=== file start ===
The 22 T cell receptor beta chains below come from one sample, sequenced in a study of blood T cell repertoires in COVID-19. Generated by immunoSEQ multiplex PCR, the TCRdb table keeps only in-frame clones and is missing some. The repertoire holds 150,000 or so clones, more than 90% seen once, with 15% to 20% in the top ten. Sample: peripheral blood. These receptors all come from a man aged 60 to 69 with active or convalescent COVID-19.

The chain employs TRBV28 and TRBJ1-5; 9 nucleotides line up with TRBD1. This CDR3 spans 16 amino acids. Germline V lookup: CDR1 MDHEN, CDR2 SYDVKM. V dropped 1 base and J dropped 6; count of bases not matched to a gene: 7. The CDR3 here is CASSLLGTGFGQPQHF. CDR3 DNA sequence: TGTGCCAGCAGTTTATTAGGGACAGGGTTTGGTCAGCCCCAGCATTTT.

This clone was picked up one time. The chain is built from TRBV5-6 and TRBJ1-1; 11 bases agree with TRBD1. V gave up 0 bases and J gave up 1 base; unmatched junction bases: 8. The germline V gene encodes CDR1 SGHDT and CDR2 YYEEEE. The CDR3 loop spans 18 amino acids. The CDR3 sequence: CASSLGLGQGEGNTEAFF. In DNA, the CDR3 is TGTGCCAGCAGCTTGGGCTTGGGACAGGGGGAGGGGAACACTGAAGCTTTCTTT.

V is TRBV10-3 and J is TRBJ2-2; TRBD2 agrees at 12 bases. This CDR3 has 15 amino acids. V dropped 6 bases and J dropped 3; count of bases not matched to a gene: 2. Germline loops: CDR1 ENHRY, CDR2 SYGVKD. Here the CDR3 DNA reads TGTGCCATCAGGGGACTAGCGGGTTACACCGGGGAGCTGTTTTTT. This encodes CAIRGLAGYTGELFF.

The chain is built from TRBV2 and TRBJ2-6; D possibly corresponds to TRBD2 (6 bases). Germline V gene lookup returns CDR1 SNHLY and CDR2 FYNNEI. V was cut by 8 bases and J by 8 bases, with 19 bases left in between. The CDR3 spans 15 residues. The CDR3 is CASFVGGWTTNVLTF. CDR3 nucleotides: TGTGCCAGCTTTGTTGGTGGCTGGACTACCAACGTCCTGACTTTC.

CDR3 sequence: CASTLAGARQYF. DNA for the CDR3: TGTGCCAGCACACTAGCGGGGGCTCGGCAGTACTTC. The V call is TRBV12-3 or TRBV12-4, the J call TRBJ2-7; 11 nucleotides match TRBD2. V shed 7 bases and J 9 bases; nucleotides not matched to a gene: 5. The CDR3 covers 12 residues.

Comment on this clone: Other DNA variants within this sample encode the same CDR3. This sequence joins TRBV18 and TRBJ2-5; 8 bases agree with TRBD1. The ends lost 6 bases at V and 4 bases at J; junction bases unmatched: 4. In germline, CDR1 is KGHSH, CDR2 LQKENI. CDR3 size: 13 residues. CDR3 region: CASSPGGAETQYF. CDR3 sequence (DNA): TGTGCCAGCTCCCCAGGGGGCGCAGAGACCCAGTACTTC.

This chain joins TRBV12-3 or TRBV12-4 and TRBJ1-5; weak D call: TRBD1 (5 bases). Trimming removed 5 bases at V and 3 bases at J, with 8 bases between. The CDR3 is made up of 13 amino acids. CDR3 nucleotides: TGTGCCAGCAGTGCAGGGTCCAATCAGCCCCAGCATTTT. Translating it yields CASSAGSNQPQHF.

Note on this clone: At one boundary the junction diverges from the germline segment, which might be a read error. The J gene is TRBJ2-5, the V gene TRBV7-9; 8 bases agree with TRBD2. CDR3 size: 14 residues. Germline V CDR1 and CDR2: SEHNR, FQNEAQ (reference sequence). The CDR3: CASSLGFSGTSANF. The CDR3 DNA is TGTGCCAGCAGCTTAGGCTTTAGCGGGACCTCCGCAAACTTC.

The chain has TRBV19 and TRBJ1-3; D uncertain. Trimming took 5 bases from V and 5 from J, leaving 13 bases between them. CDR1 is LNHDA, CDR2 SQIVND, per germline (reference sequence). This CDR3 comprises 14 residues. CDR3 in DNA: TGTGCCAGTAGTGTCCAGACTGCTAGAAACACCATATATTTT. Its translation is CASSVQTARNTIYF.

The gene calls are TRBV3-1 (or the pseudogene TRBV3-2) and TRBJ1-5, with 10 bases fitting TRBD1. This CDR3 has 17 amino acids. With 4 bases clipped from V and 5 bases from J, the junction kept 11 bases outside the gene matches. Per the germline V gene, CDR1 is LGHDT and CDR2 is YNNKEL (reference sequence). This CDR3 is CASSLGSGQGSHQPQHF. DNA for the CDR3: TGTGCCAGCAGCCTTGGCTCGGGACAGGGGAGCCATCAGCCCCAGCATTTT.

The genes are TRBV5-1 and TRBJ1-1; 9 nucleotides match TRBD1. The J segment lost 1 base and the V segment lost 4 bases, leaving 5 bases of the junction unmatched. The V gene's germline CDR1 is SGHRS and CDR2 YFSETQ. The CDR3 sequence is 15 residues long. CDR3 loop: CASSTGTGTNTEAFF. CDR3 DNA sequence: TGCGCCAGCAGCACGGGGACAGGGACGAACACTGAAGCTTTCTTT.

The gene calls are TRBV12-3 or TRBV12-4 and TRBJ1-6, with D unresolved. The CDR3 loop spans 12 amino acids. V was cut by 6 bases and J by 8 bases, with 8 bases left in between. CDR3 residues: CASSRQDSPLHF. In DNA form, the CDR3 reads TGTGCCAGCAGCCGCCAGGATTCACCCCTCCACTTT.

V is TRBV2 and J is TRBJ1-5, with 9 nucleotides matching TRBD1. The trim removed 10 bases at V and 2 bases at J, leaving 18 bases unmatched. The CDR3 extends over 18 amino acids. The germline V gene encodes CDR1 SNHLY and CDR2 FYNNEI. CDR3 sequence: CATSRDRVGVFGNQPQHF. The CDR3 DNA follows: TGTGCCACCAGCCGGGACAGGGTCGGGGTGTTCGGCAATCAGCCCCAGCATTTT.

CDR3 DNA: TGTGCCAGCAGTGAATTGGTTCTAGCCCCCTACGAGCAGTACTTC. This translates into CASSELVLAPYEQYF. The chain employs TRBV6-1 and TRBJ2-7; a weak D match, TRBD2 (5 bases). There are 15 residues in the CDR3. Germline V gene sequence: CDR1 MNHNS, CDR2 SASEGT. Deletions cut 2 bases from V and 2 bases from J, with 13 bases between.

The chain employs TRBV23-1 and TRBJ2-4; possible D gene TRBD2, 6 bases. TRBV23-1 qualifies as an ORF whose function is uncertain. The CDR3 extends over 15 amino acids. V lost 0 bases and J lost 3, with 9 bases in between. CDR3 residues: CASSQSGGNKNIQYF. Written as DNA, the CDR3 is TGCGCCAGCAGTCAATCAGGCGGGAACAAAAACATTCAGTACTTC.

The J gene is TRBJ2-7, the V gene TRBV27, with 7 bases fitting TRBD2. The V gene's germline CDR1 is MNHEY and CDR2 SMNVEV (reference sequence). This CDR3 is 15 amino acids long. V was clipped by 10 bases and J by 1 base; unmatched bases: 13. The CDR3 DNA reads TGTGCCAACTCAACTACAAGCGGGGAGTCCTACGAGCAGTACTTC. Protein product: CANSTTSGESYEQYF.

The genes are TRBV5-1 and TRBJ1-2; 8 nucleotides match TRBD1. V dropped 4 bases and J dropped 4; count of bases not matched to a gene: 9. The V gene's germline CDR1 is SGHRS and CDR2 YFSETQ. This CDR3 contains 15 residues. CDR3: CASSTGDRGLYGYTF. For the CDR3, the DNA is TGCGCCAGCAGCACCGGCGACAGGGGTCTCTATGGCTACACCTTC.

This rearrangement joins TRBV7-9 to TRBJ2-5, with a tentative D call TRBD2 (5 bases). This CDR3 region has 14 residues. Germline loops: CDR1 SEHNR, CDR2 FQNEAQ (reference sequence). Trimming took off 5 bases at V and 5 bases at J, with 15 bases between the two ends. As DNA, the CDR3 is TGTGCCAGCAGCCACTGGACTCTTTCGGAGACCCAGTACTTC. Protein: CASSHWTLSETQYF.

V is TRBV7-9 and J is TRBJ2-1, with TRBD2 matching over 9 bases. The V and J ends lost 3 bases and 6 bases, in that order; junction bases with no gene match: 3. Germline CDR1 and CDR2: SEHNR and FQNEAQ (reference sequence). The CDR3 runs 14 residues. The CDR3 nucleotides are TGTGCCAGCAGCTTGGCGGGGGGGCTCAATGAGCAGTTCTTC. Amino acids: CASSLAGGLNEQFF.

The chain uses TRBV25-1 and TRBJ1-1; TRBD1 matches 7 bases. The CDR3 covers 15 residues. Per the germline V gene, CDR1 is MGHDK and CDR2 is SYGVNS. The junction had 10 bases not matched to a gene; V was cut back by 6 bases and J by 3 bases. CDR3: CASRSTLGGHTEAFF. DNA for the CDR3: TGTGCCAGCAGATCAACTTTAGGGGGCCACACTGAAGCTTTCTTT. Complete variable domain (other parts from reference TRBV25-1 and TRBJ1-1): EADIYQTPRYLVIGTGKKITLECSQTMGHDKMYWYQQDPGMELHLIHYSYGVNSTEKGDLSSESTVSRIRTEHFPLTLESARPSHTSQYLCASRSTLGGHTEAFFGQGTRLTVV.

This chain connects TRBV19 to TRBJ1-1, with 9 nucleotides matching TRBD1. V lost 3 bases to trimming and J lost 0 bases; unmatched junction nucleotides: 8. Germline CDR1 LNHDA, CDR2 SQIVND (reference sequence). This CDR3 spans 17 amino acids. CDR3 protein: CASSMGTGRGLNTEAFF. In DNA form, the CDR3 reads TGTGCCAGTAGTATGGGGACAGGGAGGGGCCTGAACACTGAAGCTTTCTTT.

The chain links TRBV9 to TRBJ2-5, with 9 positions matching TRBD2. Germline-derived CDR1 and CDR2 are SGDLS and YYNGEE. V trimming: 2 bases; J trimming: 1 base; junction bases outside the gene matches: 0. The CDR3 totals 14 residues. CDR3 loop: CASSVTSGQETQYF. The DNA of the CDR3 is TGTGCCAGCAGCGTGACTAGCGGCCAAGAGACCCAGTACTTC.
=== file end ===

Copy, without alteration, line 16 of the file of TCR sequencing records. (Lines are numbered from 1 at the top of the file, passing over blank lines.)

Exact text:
The chain employs TRBV23-1 and TRBJ2-4; possible D gene TRBD2, 6 bases. TRBV23-1 qualifies as an ORF whose function is uncertain. The CDR3 extends over 15 amino acids. V lost 0 bases and J lost 3, with 9 bases in between. CDR3 residues: CASSQSGGNKNIQYF. Written as DNA, the CDR3 is TGCGCCAGCAGTCAATCAGGCGGGAACAAAAACATTCAGTACTTC.